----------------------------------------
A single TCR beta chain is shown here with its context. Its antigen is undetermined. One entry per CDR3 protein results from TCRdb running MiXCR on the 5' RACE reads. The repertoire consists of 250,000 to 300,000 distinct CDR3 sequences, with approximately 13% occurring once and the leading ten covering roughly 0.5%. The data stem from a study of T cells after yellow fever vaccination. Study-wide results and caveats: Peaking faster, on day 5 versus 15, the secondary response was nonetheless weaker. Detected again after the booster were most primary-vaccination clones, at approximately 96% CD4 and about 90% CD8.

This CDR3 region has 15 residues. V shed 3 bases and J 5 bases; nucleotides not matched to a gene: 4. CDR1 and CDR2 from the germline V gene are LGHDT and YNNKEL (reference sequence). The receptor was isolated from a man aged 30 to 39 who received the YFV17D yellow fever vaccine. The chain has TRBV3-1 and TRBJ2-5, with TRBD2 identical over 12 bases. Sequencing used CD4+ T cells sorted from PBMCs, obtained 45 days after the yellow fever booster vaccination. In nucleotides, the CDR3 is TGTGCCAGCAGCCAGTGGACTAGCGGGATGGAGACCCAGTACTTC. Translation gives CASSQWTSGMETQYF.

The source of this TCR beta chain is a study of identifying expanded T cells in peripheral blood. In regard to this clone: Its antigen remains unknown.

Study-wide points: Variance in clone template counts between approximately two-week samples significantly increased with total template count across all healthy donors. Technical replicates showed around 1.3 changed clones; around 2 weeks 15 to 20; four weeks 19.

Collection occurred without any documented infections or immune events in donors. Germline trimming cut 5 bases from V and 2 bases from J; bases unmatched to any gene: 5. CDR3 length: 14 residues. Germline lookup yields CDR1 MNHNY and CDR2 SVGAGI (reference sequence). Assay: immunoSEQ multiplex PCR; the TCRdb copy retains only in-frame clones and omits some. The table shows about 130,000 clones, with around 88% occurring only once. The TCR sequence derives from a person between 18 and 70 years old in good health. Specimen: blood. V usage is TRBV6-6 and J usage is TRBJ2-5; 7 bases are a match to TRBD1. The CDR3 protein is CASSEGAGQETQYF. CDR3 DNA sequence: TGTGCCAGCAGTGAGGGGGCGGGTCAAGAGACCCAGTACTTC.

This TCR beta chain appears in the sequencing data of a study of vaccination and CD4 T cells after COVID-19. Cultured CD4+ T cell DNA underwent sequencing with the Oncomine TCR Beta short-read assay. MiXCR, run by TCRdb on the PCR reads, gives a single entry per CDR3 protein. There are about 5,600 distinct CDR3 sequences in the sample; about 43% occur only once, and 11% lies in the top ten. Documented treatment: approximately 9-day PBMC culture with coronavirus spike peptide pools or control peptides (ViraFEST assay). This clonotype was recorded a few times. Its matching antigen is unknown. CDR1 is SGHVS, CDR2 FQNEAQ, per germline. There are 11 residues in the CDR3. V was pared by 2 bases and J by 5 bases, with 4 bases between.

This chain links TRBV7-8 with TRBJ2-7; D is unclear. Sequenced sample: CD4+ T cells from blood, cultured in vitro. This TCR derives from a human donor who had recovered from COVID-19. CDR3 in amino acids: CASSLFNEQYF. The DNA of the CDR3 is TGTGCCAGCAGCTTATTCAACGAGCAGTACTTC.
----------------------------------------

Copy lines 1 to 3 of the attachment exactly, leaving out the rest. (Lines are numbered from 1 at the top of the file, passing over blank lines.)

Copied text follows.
A single TCR beta chain is shown here with its context. Its antigen is undetermined. One entry per CDR3 protein results from TCRdb running MiXCR on the 5' RACE reads. The repertoire consists of 250,000 to 300,000 distinct CDR3 sequences, with approximately 13% occurring once and the leading ten covering roughly 0.5%. The data stem from a study of T cells after yellow fever vaccination. Study-wide results and caveats: Peaking faster, on day 5 versus 15, the secondary response was nonetheless weaker. Detected again after the booster were most primary-vaccination clones, at approximately 96% CD4 and about 90% CD8.

This CDR3 region has 15 residues. V shed 3 bases and J 5 bases; nucleotides not matched to a gene: 4. CDR1 and CDR2 from the germline V gene are LGHDT and YNNKEL (reference sequence). The receptor was isolated from a man aged 30 to 39 who received the YFV17D yellow fever vaccine. The chain has TRBV3-1 and TRBJ2-5, with TRBD2 identical over 12 bases. Sequencing used CD4+ T cells sorted from PBMCs, obtained 45 days after the yellow fever booster vaccination. In nucleotides, the CDR3 is TGTGCCAGCAGCCAGTGGACTAGCGGGATGGAGACCCAGTACTTC. Translation gives CASSQWTSGMETQYF.

The source of this TCR beta chain is a study of identifying expanded T cells in peripheral blood. In regard to this clone: Its antigen remains unknown.